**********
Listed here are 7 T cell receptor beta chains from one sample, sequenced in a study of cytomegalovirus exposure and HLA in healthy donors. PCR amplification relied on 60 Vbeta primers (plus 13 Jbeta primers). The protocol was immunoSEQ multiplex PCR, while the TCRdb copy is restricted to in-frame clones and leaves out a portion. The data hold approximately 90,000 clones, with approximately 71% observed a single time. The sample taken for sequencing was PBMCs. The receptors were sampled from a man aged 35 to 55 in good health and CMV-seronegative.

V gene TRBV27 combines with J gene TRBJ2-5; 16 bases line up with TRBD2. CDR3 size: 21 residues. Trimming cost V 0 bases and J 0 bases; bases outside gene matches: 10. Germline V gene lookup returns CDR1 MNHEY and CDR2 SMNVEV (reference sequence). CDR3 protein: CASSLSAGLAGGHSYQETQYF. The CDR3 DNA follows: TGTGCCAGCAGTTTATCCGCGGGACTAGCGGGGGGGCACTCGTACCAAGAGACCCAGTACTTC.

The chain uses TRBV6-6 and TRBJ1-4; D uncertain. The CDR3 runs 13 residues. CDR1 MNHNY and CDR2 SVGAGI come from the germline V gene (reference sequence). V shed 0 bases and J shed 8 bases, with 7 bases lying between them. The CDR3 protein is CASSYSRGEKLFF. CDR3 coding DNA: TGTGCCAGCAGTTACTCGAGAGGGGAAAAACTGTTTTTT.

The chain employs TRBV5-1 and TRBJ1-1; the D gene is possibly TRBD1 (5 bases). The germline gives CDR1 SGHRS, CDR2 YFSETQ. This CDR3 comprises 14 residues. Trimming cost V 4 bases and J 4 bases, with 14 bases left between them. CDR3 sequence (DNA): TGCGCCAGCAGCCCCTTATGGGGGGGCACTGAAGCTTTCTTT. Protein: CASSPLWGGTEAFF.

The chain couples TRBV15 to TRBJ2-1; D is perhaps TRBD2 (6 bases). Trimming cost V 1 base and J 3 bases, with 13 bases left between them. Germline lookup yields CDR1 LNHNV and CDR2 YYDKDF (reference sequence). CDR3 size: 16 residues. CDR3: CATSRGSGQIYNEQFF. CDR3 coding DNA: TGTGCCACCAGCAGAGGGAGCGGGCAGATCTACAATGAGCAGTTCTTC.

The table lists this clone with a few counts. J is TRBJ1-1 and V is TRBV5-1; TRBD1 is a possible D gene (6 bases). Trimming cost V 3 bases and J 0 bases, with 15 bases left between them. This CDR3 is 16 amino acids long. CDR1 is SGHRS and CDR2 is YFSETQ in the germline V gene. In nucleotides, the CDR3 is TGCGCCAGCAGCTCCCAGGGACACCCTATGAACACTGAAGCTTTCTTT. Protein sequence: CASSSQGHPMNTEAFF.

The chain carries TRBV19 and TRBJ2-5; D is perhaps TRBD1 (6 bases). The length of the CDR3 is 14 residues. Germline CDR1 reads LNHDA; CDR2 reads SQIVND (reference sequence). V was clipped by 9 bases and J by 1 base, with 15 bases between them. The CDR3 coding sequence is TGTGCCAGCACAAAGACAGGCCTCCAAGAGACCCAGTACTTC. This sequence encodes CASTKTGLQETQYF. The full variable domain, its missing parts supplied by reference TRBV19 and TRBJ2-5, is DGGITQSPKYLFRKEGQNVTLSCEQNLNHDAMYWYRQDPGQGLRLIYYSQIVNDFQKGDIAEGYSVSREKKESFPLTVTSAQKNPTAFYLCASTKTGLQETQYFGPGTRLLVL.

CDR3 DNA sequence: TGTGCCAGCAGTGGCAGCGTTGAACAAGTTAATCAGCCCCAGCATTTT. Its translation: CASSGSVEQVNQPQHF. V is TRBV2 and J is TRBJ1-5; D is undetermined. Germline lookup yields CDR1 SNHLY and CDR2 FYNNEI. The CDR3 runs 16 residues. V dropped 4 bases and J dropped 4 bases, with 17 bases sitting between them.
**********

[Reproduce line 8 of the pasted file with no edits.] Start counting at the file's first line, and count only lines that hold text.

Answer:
CDR3 DNA sequence: TGTGCCAGCAGTGGCAGCGTTGAACAAGTTAATCAGCCCCAGCATTTT. Its translation: CASSGSVEQVNQPQHF. V is TRBV2 and J is TRBJ1-5; D is undetermined. Germline lookup yields CDR1 SNHLY and CDR2 FYNNEI. The CDR3 runs 16 residues. V dropped 4 bases and J dropped 4 bases, with 17 bases sitting between them.